There’s nothing like riding down a Nebraska highway, sun on your back, wind in your hair. Nebraska is a picturesque location for riding your bike. But while Nebraska is one of the safest states for bikers, every time you take your bike out you know that the reality is that not every biker will make it home. Traffic accidents happen every day. And these accidents often happen because of another driver’s negligence. When a driver’s negligence leads to death or personal injury from a motorcycle crash, the law allows you to pursue fair and just compensation.
Motorcycle Accidents in Nebraska
The majority of riders know the dangers that they face every time they hit the road and always exercise appropriate precautions. Unfortunately, the same cannot be said for all passenger vehicle drivers.
Despite the frightening statistics regarding motorcycle accidents, other drivers continue to be reckless around bikes. Every day, motorcyclists die in collisions with passenger vehicles. In one recent year, 27 motorcycle fatalities took place in Nebraska, a huge leap from the previous year and the most fatalities since 1989. As a motorcycle owner, recognizing dangerous behavior and avoiding high-risk situations can protect you from drivers who break the law. Below, we’ll discuss some of the laws drivers frequently break and how those violations can lead to an accident.
Speeding is not a problem that is unique to motorcyclists or passenger vehicles. It’s a problem that affects all drivers. According to the Nebraska Department of Transportation, speeding contributed to 516 accidents resulting in injuries in 2017. Of these injuries, 17 led to fatalities. Speeding is dangerous because it increases a driver’s stopping distance and reduces the time they have to react. For motorcyclists, this is especially dangerous.
Motorcycles are much smaller than the average passenger vehicle. Because of this, they can be difficult to see from a distance. By the time a driver realizes that there is a motorcycle in front of them, it may already be too late. Speeding also poses a problem for bikes attempting to merge into traffic.
Following Too Closely
As a driver, one of the first things you are taught is to allow enough space between you and the vehicle in front of you. Unfortunately, this is a rule that drivers seem to consistently ignore. In 2018, the Nebraska Department of Transportation reported 36,117 traffic accidents. More than 13 percent were caused by one of the drivers following too closely. That’s an absurd number. When a driver follows too closely, they severely reduce their reaction time.
So why do drivers do it? Drivers follow too closely because they are in a hurry, they’re frustrated in traffic, or worse, they’re just venting their road rage. Regardless of the reason, drivers often misjudge the amount of space they should leave between their car and a motorcycle. Ironically, many drivers get too close thinking they have more room since the bike is so small. In actuality, drivers should leave more room, given how vulnerable bikers are in any sort of collision with a passenger vehicle.
Failing to Yield the Right of Way
Laws exist for a reason. Without rules governing when you can go through an intersection, when you must stop, and who has the right of way, the roads would be complete and utter chaos. When it comes to traffic laws, failing to yield the right of way is one of the most dangerous types of traffic violations.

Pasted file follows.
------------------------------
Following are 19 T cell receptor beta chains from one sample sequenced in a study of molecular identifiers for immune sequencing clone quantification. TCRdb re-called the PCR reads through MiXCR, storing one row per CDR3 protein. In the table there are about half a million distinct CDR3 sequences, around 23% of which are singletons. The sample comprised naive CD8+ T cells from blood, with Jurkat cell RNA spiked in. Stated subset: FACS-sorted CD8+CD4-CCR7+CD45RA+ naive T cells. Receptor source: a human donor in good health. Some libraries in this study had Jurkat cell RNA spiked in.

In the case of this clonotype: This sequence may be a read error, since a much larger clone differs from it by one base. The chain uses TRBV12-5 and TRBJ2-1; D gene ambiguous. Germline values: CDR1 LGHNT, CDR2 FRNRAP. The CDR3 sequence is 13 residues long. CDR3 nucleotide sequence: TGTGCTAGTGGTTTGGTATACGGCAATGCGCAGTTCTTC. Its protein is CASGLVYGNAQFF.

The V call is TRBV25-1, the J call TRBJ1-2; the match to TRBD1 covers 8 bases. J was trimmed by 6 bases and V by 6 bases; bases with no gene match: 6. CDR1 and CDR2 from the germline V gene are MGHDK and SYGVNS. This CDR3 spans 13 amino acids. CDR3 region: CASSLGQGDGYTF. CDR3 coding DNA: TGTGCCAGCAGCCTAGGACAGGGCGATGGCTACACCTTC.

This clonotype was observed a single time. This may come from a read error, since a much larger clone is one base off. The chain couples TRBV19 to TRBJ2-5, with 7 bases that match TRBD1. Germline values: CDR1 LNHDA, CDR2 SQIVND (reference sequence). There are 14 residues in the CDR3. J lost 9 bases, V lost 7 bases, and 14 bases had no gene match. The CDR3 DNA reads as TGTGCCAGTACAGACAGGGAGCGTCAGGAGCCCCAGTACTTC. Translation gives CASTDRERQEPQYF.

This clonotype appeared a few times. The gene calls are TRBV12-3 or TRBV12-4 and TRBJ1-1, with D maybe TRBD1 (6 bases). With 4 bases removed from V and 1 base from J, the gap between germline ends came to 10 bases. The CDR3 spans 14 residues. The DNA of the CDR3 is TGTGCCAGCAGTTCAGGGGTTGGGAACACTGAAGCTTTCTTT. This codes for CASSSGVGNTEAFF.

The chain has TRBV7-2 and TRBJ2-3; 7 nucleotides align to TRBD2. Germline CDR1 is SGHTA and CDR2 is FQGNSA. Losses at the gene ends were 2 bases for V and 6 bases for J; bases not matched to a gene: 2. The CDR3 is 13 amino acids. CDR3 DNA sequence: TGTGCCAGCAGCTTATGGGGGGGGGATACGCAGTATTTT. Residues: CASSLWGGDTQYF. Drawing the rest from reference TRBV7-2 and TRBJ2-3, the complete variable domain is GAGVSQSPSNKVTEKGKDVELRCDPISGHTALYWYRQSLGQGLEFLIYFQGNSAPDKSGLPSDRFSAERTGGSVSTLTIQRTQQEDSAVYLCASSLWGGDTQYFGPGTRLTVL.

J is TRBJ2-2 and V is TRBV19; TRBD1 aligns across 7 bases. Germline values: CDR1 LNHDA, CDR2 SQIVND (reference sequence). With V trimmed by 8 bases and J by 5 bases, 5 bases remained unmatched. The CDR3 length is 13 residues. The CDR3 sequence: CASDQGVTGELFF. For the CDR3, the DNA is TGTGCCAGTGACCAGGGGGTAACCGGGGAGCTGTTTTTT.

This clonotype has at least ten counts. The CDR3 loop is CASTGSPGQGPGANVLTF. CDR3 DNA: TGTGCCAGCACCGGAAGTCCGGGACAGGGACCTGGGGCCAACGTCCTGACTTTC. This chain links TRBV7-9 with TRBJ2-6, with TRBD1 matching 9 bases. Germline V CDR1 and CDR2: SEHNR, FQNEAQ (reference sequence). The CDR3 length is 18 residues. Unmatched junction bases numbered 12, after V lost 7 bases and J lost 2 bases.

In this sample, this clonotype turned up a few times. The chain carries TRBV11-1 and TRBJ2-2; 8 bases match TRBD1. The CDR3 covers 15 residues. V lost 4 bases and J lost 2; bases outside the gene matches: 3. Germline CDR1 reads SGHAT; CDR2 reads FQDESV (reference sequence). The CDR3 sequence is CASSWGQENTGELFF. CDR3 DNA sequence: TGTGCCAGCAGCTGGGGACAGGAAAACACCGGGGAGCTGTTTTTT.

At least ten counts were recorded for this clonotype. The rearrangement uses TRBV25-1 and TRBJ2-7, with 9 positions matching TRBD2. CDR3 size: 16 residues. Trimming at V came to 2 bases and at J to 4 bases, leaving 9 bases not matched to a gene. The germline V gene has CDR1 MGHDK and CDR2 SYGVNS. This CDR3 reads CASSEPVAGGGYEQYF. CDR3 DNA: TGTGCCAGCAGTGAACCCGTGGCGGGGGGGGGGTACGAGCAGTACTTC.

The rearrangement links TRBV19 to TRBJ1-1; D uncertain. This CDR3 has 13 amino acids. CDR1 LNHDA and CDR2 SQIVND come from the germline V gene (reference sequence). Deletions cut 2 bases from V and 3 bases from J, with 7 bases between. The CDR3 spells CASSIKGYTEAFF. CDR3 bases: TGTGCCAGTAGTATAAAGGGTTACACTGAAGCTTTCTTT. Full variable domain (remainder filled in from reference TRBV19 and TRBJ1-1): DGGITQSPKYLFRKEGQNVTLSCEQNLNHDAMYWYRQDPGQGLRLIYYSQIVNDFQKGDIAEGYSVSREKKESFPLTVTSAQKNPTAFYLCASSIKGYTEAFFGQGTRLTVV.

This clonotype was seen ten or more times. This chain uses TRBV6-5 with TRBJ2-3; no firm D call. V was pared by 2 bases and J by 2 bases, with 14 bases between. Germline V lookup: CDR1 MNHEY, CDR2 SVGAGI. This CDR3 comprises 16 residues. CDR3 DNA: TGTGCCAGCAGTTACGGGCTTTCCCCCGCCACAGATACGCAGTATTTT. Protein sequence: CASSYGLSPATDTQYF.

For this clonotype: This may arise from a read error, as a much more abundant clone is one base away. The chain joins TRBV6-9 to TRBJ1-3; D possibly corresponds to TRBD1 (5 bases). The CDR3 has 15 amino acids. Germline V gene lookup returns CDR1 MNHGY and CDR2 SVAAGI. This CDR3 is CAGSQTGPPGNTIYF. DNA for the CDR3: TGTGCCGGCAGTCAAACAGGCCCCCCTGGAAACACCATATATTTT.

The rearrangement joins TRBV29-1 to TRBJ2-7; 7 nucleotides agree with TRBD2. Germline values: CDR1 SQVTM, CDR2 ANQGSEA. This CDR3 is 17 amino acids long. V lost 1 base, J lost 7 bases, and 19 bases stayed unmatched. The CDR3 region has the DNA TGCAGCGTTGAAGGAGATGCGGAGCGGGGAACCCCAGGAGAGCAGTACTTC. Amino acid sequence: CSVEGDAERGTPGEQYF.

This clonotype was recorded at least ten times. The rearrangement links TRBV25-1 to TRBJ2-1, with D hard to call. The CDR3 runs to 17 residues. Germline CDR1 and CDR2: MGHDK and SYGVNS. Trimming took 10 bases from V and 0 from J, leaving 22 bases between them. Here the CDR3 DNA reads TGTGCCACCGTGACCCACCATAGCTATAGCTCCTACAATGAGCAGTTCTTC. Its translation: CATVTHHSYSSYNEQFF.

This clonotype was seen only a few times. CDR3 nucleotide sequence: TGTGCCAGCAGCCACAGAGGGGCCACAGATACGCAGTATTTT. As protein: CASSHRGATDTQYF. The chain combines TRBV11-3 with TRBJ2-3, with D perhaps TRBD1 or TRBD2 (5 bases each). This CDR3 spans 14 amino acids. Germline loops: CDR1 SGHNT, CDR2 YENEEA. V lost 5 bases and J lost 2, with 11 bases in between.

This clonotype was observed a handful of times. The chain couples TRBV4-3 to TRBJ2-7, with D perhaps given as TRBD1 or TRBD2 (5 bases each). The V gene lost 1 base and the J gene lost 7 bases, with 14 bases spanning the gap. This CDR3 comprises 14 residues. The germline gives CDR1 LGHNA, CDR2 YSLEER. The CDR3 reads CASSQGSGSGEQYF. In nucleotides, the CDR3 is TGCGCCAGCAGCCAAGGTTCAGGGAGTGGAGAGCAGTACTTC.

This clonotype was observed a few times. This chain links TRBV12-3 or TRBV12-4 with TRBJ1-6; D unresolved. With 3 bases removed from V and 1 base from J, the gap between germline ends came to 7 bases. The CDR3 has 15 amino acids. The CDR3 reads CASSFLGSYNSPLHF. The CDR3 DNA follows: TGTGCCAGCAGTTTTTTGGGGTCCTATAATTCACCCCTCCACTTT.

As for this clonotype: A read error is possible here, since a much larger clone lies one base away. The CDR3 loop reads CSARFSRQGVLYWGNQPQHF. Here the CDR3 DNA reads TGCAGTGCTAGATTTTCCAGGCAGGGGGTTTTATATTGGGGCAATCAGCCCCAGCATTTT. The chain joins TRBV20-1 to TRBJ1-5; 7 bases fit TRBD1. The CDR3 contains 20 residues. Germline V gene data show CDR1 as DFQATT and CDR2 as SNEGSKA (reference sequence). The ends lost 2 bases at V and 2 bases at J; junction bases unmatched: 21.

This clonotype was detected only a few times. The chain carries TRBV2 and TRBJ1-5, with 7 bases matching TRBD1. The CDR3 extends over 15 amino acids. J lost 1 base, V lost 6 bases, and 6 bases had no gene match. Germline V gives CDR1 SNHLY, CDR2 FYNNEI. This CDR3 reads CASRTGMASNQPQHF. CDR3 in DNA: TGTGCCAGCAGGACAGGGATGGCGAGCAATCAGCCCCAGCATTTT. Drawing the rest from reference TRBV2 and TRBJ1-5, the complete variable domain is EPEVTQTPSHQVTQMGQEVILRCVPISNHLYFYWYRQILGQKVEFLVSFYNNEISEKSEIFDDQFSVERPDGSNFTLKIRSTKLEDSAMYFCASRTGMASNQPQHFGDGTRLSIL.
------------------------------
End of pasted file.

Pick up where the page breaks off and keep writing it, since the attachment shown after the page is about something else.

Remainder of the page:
As drivers, we expect our fellow drivers to follow the law. We proceed through an intersection assuming the other driver will stop, and we travel down the highway knowing that the merging traffic does not have the right of way. Failure to yield accidents typically happen at intersections. They happen when a driver doesn’t stop at a stop sign or when they run a red light.
These accidents can also happen on the freeway when a merging driver attempts to cut in front of you instead of waiting to have enough room to merge. A motorcycle is no match for a passenger vehicle. When a car or truck cuts in front of a bike, the likelihood is high that the bike will be dragged under the vehicle.
Believe it or not, this type of accident happens far more often than speeding or following too closely. In one recent year, failure to yield the right of way was the leading cause of accidents in Nebraska, accounting as the primary factor in more than 16 percent of all accidents.
In Nebraska, it’s illegal to drive while using a mobile device. But the law does not stop drivers from pulling out their phones while driving. A recent report shows that distracted driving accidents have increased by almost 20 percent over the past decade. As a motorcyclist, this is a scary statistic. When you ride a bike, there’s the very real chance that another driver simply will not see you. This comes with driving something substantially smaller than the other vehicles on the road.
But most drivers will see you if they are paying attention. Motorcycles may be harder to see, but they are not invisible. But when a driver takes their eyes off the road to look at their phone, they may miss you coming up on their side or driving through an intersection. It’s a sad reality, but as a biker, you have to account for drivers who just aren’t paying attention.
There’s No Excuse for Breaking the Law
Why do drivers break the law? For many, they know that there’s a chance they’ll be caught, but what’s the worst that can happen? A ticket? Most drivers don’t think of the damage they can cause by going just over the speed limit or checking one quick text. As a motorcyclist, this is the sad reality you face. If you are in an accident due to someone else’s negligence, it’s your right to hold the other party accountable. There is no excuse for causing personal injury or death. If you or a loved one has been in a motorcycle accident, you deserve justice. To learn more, contact an experienced personal injury attorney.